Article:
Statement by AKEL C.C. Spokesperson Stefanos Stephanou in relation to Resolution 2453 (2019) on the renewal of the mandate of the United Nations Peacekeeping in Cyprus (UNFICYP) AKEL

The Draft Resolution 2453 of the Security Council of the UN proposes the renewal of the mandate of the United Nations Peacekeeping (UNFICYP) in Cyprus, which of course satisfies us. Despite the fact that this is a resolution of a procedural character, it does contain political messages, particularly important for the further course of the Cyprus problem.

Of particular importance is the fact that the UN Security Council sends out a very clear message with regards the basis of the solution of the Cyprus problem, stressing that this basis is none other than bi-communal, bizonal federation with political equality as set out in the relevant UN resolutions.

The specific reference to the definition of political equality which is set out in Resolution 716 (1991) that includes, among other things, effective participation in the central state bodies is anything but accidental. On the contrary, it manifestly recalls that positions which question it cannot be accepted.

In the most poignant way and reflecting much of what the UN Secretary-General has been reiterating over the past two years, and more specifically in his latest Report, the Security Council shares the position that the current status quo is unsustainable.

It urges the two leaders to abandon the negative rhetoric and reminds them of what they are expected to do so as to make the resumption of negotiations possible in a meaningful way. Expressing his regret about the lack of progress since the breakdown at Crans Montana and afterwards, he asks from the leaders and all those involved parties to agree with a sense of urgency on terms of reference that will facilitate the resumption of negotiations leading to a solution as soon as possible.

In reality, the UN Security Council is calling for an immediate conclusion of the discussion on terms of reference. At the same time, he points out that the basis for a solution of the outstanding issues is the Secretary General’s Framework of 30th June 2017.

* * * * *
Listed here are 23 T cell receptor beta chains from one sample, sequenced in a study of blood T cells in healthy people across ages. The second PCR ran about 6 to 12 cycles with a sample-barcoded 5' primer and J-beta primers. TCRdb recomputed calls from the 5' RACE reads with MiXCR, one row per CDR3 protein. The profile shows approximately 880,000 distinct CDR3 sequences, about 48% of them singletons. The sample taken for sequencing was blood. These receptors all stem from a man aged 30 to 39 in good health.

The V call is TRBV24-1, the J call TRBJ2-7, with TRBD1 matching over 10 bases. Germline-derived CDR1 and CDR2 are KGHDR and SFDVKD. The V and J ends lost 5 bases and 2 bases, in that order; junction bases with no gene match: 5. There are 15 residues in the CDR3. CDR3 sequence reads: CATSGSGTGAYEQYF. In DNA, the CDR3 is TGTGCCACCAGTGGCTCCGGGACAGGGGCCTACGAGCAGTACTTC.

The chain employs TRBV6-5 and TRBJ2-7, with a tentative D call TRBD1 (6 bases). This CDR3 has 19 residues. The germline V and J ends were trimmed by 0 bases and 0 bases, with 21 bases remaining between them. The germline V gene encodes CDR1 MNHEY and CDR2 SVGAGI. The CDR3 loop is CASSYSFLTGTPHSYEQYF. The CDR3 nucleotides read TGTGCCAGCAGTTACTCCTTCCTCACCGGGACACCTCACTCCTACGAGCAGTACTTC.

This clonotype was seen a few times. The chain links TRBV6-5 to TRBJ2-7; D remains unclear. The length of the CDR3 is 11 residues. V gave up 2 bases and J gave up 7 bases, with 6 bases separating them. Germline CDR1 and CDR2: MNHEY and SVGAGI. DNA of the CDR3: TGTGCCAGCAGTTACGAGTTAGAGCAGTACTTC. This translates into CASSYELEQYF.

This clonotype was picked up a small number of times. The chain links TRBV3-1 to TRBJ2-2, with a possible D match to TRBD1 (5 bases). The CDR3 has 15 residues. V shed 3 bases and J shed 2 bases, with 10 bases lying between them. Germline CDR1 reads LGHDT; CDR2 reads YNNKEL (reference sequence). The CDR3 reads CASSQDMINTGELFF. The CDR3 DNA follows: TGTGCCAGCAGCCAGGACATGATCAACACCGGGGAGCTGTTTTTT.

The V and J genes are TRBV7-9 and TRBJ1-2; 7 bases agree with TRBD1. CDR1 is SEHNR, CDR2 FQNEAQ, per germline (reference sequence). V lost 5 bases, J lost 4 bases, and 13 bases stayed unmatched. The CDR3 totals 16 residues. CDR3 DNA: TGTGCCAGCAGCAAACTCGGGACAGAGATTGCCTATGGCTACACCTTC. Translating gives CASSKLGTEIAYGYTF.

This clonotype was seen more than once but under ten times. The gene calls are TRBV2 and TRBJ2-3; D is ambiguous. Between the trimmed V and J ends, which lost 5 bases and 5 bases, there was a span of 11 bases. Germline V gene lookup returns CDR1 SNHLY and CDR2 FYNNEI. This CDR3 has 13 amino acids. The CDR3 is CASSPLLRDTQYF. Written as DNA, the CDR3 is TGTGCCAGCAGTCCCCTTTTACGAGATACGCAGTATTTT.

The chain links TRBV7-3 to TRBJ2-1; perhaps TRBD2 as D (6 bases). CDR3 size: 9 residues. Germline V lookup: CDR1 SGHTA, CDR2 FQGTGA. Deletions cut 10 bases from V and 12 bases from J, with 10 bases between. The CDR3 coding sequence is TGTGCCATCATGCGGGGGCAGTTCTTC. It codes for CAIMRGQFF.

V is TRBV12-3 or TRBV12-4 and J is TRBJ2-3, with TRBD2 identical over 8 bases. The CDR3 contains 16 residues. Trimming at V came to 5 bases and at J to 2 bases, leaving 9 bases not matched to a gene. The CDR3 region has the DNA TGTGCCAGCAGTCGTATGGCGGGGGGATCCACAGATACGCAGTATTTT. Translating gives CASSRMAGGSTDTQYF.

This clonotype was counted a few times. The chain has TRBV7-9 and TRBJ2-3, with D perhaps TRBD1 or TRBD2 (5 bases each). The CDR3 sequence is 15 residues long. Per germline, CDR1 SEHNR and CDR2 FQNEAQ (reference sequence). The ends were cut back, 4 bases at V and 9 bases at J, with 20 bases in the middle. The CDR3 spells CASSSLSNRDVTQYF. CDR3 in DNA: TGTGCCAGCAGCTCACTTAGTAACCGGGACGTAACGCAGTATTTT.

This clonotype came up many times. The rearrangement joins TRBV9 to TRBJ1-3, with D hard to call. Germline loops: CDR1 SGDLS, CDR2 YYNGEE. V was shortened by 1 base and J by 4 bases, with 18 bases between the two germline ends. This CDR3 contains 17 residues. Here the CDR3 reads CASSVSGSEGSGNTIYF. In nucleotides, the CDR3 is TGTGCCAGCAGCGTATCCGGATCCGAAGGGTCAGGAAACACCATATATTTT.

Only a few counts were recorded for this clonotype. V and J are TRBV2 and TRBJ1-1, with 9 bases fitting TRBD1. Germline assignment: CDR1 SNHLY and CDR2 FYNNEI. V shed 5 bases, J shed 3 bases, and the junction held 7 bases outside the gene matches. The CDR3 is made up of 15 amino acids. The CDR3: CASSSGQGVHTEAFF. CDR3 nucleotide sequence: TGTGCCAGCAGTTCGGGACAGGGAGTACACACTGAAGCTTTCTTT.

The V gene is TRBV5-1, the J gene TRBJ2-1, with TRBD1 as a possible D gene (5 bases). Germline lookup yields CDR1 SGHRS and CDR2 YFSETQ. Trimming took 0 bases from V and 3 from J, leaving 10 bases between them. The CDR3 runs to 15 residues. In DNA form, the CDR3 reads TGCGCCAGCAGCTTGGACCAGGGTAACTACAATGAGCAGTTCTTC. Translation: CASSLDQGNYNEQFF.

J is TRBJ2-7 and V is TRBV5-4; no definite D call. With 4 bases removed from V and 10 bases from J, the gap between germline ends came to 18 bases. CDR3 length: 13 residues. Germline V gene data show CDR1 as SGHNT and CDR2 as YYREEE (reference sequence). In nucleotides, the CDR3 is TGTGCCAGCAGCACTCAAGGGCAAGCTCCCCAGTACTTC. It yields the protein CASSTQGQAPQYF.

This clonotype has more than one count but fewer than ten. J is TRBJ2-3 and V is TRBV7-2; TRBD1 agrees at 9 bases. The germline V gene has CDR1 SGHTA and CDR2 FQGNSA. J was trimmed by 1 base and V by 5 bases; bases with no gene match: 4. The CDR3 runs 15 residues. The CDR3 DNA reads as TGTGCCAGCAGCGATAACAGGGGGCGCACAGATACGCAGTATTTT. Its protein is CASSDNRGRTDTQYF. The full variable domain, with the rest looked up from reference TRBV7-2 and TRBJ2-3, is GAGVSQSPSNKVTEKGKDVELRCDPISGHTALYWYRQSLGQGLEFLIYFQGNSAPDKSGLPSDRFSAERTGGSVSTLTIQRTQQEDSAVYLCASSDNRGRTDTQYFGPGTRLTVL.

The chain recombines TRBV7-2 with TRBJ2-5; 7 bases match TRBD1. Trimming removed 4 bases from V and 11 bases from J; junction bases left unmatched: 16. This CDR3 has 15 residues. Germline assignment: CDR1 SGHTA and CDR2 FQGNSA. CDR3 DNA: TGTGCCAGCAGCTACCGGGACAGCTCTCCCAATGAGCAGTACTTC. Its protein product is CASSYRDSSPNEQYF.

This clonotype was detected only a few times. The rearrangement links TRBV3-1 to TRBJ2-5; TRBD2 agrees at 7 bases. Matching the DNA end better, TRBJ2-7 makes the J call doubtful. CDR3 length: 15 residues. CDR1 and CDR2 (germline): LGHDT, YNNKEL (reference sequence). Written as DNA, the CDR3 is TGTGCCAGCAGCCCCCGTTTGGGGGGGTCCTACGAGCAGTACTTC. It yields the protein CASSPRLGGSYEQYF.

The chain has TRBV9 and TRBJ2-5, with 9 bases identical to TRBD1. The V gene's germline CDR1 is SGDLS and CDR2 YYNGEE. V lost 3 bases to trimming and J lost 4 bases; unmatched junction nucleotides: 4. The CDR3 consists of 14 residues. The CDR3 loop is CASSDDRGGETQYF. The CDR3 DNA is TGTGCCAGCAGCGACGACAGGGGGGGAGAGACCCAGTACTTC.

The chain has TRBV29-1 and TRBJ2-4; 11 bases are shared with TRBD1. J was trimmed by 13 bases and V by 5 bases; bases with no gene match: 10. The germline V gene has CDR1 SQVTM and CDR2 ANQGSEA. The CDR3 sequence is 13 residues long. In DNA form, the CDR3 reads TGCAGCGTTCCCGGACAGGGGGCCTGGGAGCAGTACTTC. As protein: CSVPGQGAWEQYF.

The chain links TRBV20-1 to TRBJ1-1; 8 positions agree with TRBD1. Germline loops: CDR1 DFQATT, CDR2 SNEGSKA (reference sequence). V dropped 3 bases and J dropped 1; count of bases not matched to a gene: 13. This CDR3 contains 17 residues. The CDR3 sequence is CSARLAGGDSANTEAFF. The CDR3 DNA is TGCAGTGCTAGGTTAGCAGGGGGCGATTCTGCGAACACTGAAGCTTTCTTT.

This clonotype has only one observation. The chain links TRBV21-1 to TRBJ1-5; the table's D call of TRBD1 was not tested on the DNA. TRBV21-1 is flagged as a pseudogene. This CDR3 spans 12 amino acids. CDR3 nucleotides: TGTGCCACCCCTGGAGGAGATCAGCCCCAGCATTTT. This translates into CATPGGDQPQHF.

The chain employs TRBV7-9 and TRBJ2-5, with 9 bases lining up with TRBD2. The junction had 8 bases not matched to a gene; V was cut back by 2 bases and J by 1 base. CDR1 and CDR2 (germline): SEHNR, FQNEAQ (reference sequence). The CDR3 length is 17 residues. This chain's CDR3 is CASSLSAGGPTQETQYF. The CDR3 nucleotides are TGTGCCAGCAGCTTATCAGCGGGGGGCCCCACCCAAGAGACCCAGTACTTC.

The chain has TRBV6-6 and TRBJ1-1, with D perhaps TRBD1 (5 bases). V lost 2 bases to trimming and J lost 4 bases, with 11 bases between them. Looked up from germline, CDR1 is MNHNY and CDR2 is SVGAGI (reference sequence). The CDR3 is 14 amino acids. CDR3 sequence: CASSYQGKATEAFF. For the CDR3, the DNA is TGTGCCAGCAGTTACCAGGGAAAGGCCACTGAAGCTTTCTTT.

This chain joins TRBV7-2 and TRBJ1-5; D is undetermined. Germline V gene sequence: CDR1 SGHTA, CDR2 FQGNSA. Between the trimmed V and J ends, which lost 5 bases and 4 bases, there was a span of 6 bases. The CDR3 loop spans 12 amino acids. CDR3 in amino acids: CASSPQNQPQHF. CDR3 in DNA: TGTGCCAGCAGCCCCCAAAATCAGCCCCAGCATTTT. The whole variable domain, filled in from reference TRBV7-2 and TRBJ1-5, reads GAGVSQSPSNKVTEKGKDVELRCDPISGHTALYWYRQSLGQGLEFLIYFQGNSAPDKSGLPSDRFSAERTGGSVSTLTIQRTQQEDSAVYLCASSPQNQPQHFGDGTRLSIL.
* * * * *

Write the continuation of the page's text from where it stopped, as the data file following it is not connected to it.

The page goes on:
For the first time in a Resolution, the two leaders are encouraged to submit periodic written updates to the United Nations on the actions they have taken to support the relevant references of this Resolution with a view to reaching a lasting and comprehensive settlement of the Cyprus problem.

Furthermore, it requests the UN Secretary-General to include them in his Reports. This means that time is running out. With regards the issue of natural gas, once again a neutral stance is adopted and in essence it is repeated that the issues that emerge will be addressed through the speedy solution of the Cyprus problem.

It is evident that the President will find the issue before him at his meeting with the Turkish Cypriot leader. It is well known that AKEL has submitted its own proposal to the President of the Republic in writing. The letter of the President, in fact, did not take into account our proposals.

It is his right to do so. He himself must now find a way to handle the issue. As for the UNFICYP itself, the resolution calls on both sides to step up their efforts to establish a mechanism for cooperation, even at military level and outlines in general terms the ongoing need for a review of its effectiveness.

It is obvious that the Security Council shares the Secretary-General’s approach that what he expects from the two leaders at their meeting is the reaffirmation of the agreed negotiation framework, and more specifically of the Guterres Framework, with a discussion of the outstanding issues.

Requesting the Secretary General to submit a Report on his Good Offices Mission by 15 November 2019, after the informal consultations have been concluded, the Security Council is seeking positive developments on the Cyprus problem to exist in the immediate future.

It is also evident, however, that his subsequent stand, particularly with regards the future of UNFICYP, will depend on what he will see and hear. We call on President Anastasiades to fully understand the message conveyed by the resolution and in the imminent critical meetings to behave in a way that will give an impetus to the procedure.

Otherwise, we will be led to the collapse of the effort before it even commences, with disastrous consequences for the future of the people and the country.

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